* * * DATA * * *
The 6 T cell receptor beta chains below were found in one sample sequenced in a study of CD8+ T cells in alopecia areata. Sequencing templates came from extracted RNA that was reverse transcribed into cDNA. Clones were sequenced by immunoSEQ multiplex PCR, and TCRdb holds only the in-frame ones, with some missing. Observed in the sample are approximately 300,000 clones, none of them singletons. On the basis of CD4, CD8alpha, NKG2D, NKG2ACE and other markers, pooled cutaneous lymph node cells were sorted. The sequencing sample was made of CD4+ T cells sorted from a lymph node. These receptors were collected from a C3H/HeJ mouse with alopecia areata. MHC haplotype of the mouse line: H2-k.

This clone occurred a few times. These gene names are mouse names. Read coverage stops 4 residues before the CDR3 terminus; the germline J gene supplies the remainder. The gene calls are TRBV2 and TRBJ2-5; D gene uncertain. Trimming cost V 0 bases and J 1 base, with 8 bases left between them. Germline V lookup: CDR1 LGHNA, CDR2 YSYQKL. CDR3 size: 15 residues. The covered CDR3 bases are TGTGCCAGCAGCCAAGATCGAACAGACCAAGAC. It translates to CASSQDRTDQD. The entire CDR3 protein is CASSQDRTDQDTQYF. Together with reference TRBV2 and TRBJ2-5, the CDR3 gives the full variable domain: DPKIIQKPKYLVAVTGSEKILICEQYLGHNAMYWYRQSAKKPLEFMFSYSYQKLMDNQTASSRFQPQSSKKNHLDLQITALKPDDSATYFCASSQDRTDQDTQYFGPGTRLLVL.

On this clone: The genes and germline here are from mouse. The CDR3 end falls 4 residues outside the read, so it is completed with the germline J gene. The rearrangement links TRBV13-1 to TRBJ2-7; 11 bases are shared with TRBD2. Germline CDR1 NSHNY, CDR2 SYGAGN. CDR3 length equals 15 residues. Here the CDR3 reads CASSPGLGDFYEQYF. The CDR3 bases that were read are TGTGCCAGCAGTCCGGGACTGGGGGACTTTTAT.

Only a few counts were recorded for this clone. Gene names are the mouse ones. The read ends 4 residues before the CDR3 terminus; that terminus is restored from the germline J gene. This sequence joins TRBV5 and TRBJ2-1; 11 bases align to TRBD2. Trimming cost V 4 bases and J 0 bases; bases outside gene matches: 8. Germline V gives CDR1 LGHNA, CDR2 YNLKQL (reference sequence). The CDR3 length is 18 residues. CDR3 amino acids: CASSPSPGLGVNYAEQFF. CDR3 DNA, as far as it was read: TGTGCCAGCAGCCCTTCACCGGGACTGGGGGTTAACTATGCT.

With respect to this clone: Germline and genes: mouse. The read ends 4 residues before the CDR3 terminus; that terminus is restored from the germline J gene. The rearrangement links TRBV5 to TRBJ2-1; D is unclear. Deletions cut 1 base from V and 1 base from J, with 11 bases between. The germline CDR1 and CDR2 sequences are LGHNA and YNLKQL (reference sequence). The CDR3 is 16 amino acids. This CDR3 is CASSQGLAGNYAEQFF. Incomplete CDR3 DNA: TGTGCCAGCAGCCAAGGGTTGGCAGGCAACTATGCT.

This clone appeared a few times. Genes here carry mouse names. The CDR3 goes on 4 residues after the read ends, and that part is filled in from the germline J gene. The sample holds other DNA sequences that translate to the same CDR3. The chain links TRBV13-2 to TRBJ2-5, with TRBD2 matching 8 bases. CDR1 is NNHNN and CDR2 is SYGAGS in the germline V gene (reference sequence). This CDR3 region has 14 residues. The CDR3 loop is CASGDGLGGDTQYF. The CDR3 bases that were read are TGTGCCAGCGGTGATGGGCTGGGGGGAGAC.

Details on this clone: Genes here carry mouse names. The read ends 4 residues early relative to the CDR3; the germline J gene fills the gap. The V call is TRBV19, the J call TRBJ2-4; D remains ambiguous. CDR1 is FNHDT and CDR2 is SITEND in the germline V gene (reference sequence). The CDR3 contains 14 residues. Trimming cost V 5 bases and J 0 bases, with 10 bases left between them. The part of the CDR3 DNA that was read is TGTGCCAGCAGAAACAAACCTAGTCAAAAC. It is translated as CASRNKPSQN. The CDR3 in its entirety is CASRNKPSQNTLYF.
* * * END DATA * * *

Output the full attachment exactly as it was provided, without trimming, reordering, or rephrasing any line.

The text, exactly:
The 6 T cell receptor beta chains below were found in one sample sequenced in a study of CD8+ T cells in alopecia areata. Sequencing templates came from extracted RNA that was reverse transcribed into cDNA. Clones were sequenced by immunoSEQ multiplex PCR, and TCRdb holds only the in-frame ones, with some missing. Observed in the sample are approximately 300,000 clones, none of them singletons. On the basis of CD4, CD8alpha, NKG2D, NKG2ACE and other markers, pooled cutaneous lymph node cells were sorted. The sequencing sample was made of CD4+ T cells sorted from a lymph node. These receptors were collected from a C3H/HeJ mouse with alopecia areata. MHC haplotype of the mouse line: H2-k.

This clone occurred a few times. These gene names are mouse names. Read coverage stops 4 residues before the CDR3 terminus; the germline J gene supplies the remainder. The gene calls are TRBV2 and TRBJ2-5; D gene uncertain. Trimming cost V 0 bases and J 1 base, with 8 bases left between them. Germline V lookup: CDR1 LGHNA, CDR2 YSYQKL. CDR3 size: 15 residues. The covered CDR3 bases are TGTGCCAGCAGCCAAGATCGAACAGACCAAGAC. It translates to CASSQDRTDQD. The entire CDR3 protein is CASSQDRTDQDTQYF. Together with reference TRBV2 and TRBJ2-5, the CDR3 gives the full variable domain: DPKIIQKPKYLVAVTGSEKILICEQYLGHNAMYWYRQSAKKPLEFMFSYSYQKLMDNQTASSRFQPQSSKKNHLDLQITALKPDDSATYFCASSQDRTDQDTQYFGPGTRLLVL.

On this clone: The genes and germline here are from mouse. The CDR3 end falls 4 residues outside the read, so it is completed with the germline J gene. The rearrangement links TRBV13-1 to TRBJ2-7; 11 bases are shared with TRBD2. Germline CDR1 NSHNY, CDR2 SYGAGN. CDR3 length equals 15 residues. Here the CDR3 reads CASSPGLGDFYEQYF. The CDR3 bases that were read are TGTGCCAGCAGTCCGGGACTGGGGGACTTTTAT.

Only a few counts were recorded for this clone. Gene names are the mouse ones. The read ends 4 residues before the CDR3 terminus; that terminus is restored from the germline J gene. This sequence joins TRBV5 and TRBJ2-1; 11 bases align to TRBD2. Trimming cost V 4 bases and J 0 bases; bases outside gene matches: 8. Germline V gives CDR1 LGHNA, CDR2 YNLKQL (reference sequence). The CDR3 length is 18 residues. CDR3 amino acids: CASSPSPGLGVNYAEQFF. CDR3 DNA, as far as it was read: TGTGCCAGCAGCCCTTCACCGGGACTGGGGGTTAACTATGCT.

With respect to this clone: Germline and genes: mouse. The read ends 4 residues before the CDR3 terminus; that terminus is restored from the germline J gene. The rearrangement links TRBV5 to TRBJ2-1; D is unclear. Deletions cut 1 base from V and 1 base from J, with 11 bases between. The germline CDR1 and CDR2 sequences are LGHNA and YNLKQL (reference sequence). The CDR3 is 16 amino acids. This CDR3 is CASSQGLAGNYAEQFF. Incomplete CDR3 DNA: TGTGCCAGCAGCCAAGGGTTGGCAGGCAACTATGCT.

This clone appeared a few times. Genes here carry mouse names. The CDR3 goes on 4 residues after the read ends, and that part is filled in from the germline J gene. The sample holds other DNA sequences that translate to the same CDR3. The chain links TRBV13-2 to TRBJ2-5, with TRBD2 matching 8 bases. CDR1 is NNHNN and CDR2 is SYGAGS in the germline V gene (reference sequence). This CDR3 region has 14 residues. The CDR3 loop is CASGDGLGGDTQYF. The CDR3 bases that were read are TGTGCCAGCGGTGATGGGCTGGGGGGAGAC.

Details on this clone: Genes here carry mouse names. The read ends 4 residues early relative to the CDR3; the germline J gene fills the gap. The V call is TRBV19, the J call TRBJ2-4; D remains ambiguous. CDR1 is FNHDT and CDR2 is SITEND in the germline V gene (reference sequence). The CDR3 contains 14 residues. Trimming cost V 5 bases and J 0 bases, with 10 bases left between them. The part of the CDR3 DNA that was read is TGTGCCAGCAGAAACAAACCTAGTCAAAAC. It is translated as CASRNKPSQN. The CDR3 in its entirety is CASRNKPSQNTLYF.